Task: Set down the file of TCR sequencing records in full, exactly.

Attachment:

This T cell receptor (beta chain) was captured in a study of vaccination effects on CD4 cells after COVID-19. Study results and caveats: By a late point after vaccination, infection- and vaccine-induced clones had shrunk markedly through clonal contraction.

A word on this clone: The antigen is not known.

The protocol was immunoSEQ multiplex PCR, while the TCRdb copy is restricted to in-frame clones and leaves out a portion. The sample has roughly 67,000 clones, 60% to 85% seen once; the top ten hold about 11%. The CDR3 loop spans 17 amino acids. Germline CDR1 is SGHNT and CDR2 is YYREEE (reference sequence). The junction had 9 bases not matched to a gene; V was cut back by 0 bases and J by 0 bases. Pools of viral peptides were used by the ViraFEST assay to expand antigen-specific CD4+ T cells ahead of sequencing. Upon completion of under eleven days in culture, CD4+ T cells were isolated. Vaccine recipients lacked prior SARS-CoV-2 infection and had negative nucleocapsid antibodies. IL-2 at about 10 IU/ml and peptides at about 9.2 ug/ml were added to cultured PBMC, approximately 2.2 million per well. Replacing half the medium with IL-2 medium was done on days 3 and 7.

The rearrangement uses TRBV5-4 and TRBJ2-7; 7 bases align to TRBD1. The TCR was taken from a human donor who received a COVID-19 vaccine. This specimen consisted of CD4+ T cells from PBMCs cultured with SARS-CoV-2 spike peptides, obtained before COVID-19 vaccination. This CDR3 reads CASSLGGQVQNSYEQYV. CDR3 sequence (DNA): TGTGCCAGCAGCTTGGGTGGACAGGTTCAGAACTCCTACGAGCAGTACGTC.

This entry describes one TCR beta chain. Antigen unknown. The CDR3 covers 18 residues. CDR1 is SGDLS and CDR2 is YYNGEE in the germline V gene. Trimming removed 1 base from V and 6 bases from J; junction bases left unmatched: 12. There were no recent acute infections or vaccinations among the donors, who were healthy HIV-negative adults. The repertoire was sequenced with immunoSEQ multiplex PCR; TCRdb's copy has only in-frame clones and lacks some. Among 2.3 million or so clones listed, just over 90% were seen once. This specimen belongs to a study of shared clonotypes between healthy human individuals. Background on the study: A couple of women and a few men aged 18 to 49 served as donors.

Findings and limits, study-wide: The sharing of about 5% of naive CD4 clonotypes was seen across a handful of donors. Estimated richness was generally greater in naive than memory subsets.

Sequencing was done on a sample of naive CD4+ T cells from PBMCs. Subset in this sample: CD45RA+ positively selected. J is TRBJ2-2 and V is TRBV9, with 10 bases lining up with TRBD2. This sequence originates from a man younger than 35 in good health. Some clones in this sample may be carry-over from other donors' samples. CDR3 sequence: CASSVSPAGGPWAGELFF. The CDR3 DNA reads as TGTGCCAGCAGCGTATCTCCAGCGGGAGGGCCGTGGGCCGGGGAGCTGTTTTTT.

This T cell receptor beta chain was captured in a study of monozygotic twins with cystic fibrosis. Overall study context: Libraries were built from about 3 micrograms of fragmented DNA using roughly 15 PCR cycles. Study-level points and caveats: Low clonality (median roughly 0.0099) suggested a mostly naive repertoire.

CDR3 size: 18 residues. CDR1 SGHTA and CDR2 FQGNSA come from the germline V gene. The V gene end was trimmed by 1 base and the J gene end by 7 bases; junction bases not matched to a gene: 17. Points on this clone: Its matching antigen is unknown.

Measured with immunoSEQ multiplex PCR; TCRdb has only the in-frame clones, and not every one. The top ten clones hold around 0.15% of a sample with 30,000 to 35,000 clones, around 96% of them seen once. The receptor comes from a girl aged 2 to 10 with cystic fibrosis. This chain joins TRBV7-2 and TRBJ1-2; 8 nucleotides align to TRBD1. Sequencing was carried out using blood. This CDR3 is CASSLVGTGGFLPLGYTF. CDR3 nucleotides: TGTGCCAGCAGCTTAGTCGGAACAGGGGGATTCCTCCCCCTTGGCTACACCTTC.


This T cell receptor (beta chain) was captured in a study of vaccination effects on CD4 cells after COVID-19. Study results and caveats: By a late point after vaccination, infection- and vaccine-induced clones had shrunk markedly through clonal contraction.

A word on this clone: The antigen is not known.

The protocol was immunoSEQ multiplex PCR, while the TCRdb copy is restricted to in-frame clones and leaves out a portion. The sample has roughly 67,000 clones, 60% to 85% seen once; the top ten hold about 11%. The CDR3 loop spans 17 amino acids. Germline CDR1 is SGHNT and CDR2 is YYREEE (reference sequence). The junction had 9 bases not matched to a gene; V was cut back by 0 bases and J by 0 bases. Pools of viral peptides were used by the ViraFEST assay to expand antigen-specific CD4+ T cells ahead of sequencing. Upon completion of under eleven days in culture, CD4+ T cells were isolated. Vaccine recipients lacked prior SARS-CoV-2 infection and had negative nucleocapsid antibodies. IL-2 at about 10 IU/ml and peptides at about 9.2 ug/ml were added to cultured PBMC, approximately 2.2 million per well. Replacing half the medium with IL-2 medium was done on days 3 and 7.

The rearrangement uses TRBV5-4 and TRBJ2-7; 7 bases align to TRBD1. The TCR was taken from a human donor who received a COVID-19 vaccine. This specimen consisted of CD4+ T cells from PBMCs cultured with SARS-CoV-2 spike peptides, obtained before COVID-19 vaccination. This CDR3 reads CASSLGGQVQNSYEQYV. CDR3 sequence (DNA): TGTGCCAGCAGCTTGGGTGGACAGGTTCAGAACTCCTACGAGCAGTACGTC.

This entry describes one TCR beta chain. Antigen unknown. The CDR3 covers 18 residues. CDR1 is SGDLS and CDR2 is YYNGEE in the germline V gene. Trimming removed 1 base from V and 6 bases from J; junction bases left unmatched: 12. There were no recent acute infections or vaccinations among the donors, who were healthy HIV-negative adults. The repertoire was sequenced with immunoSEQ multiplex PCR; TCRdb's copy has only in-frame clones and lacks some. Among 2.3 million or so clones listed, just over 90% were seen once. This specimen belongs to a study of shared clonotypes between healthy human individuals. Background on the study: A couple of women and a few men aged 18 to 49 served as donors.

Findings and limits, study-wide: The sharing of about 5% of naive CD4 clonotypes was seen across a handful of donors. Estimated richness was generally greater in naive than memory subsets.

Sequencing was done on a sample of naive CD4+ T cells from PBMCs. Subset in this sample: CD45RA+ positively selected. J is TRBJ2-2 and V is TRBV9, with 10 bases lining up with TRBD2. This sequence originates from a man younger than 35 in good health. Some clones in this sample may be carry-over from other donors' samples. CDR3 sequence: CASSVSPAGGPWAGELFF. The CDR3 DNA reads as TGTGCCAGCAGCGTATCTCCAGCGGGAGGGCCGTGGGCCGGGGAGCTGTTTTTT.

This T cell receptor beta chain was captured in a study of monozygotic twins with cystic fibrosis. Overall study context: Libraries were built from about 3 micrograms of fragmented DNA using roughly 15 PCR cycles. Study-level points and caveats: Low clonality (median roughly 0.0099) suggested a mostly naive repertoire.

CDR3 size: 18 residues. CDR1 SGHTA and CDR2 FQGNSA come from the germline V gene. The V gene end was trimmed by 1 base and the J gene end by 7 bases; junction bases not matched to a gene: 17. Points on this clone: Its matching antigen is unknown.

Measured with immunoSEQ multiplex PCR; TCRdb has only the in-frame clones, and not every one. The top ten clones hold around 0.15% of a sample with 30,000 to 35,000 clones, around 96% of them seen once. The receptor comes from a girl aged 2 to 10 with cystic fibrosis. This chain joins TRBV7-2 and TRBJ1-2; 8 nucleotides align to TRBD1. Sequencing was carried out using blood. This CDR3 is CASSLVGTGGFLPLGYTF. CDR3 nucleotides: TGTGCCAGCAGCTTAGTCGGAACAGGGGGATTCCTCCCCCTTGGCTACACCTTC.